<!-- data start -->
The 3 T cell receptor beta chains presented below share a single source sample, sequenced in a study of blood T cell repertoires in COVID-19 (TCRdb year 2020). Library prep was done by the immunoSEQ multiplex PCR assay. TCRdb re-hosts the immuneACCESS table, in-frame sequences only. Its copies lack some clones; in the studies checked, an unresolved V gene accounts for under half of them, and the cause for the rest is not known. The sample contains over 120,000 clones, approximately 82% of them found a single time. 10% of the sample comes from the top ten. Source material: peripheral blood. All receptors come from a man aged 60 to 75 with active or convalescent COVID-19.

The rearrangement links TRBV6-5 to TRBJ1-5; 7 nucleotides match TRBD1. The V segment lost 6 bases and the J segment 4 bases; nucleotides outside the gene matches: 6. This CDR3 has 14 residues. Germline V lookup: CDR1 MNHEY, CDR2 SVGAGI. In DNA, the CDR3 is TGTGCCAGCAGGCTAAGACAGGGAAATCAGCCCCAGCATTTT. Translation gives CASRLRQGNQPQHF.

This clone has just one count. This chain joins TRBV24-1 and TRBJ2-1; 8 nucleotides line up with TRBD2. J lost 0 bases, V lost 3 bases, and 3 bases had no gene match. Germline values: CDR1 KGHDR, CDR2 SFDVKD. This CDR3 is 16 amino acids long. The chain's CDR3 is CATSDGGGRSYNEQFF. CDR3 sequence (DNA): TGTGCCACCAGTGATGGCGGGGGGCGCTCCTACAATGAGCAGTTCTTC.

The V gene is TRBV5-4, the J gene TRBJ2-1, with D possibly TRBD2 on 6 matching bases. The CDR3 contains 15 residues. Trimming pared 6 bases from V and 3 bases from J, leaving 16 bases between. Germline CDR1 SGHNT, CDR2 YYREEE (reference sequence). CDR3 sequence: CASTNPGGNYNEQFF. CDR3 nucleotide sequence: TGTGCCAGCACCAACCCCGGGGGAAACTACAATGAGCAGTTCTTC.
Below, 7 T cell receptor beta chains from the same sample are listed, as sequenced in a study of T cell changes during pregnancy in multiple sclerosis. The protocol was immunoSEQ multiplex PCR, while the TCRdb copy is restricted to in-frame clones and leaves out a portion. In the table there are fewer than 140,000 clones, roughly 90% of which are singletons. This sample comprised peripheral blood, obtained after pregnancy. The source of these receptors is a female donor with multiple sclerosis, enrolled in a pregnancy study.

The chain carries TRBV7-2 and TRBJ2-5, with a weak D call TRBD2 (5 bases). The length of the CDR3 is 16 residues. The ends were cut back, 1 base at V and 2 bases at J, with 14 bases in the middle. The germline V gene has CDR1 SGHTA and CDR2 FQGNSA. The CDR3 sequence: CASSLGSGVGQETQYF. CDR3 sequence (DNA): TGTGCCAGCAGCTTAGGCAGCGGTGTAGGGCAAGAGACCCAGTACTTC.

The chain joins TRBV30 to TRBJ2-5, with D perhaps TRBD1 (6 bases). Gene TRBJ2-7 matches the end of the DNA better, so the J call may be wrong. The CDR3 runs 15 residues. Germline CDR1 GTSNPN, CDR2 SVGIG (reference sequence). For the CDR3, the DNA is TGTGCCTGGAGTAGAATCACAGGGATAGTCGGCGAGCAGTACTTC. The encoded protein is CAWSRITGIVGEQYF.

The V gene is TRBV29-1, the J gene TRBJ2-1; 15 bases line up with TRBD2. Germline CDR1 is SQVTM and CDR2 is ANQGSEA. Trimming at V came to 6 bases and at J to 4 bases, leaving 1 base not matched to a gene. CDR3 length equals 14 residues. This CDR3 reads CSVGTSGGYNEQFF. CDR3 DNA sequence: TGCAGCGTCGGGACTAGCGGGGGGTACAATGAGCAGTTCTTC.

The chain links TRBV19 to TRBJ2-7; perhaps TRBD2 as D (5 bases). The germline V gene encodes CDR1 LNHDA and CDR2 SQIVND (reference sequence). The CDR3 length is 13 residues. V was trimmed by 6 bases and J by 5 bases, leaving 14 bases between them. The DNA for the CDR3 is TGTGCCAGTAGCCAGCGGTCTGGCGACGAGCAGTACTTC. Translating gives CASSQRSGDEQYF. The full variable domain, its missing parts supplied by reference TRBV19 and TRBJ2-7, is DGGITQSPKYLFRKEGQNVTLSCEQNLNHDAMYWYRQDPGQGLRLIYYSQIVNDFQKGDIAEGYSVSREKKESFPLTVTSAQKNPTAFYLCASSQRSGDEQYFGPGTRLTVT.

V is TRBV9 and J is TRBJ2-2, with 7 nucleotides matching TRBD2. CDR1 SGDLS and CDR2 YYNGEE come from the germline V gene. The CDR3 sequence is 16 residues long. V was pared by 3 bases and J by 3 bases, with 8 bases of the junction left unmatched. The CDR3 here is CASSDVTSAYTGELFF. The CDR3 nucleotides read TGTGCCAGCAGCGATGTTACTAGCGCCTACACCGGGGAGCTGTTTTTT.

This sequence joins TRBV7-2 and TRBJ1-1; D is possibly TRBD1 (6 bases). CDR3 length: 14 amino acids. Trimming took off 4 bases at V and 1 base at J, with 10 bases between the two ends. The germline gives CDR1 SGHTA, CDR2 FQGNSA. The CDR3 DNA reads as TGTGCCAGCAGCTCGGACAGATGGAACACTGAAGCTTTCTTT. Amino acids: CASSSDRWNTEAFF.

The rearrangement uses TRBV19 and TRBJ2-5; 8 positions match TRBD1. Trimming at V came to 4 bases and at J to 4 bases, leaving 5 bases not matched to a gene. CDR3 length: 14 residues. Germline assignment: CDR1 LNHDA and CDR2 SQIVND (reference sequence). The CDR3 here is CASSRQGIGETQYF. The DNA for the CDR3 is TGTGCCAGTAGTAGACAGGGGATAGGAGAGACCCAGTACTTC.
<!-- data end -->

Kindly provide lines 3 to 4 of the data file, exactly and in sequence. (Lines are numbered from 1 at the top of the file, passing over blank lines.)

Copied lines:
This clone has just one count. This chain joins TRBV24-1 and TRBJ2-1; 8 nucleotides line up with TRBD2. J lost 0 bases, V lost 3 bases, and 3 bases had no gene match. Germline values: CDR1 KGHDR, CDR2 SFDVKD. This CDR3 is 16 amino acids long. The chain's CDR3 is CATSDGGGRSYNEQFF. CDR3 sequence (DNA): TGTGCCACCAGTGATGGCGGGGGGCGCTCCTACAATGAGCAGTTCTTC.

The V gene is TRBV5-4, the J gene TRBJ2-1, with D possibly TRBD2 on 6 matching bases. The CDR3 contains 15 residues. Trimming pared 6 bases from V and 3 bases from J, leaving 16 bases between. Germline CDR1 SGHNT, CDR2 YYREEE (reference sequence). CDR3 sequence: CASTNPGGNYNEQFF. CDR3 nucleotide sequence: TGTGCCAGCACCAACCCCGGGGGAAACTACAATGAGCAGTTCTTC.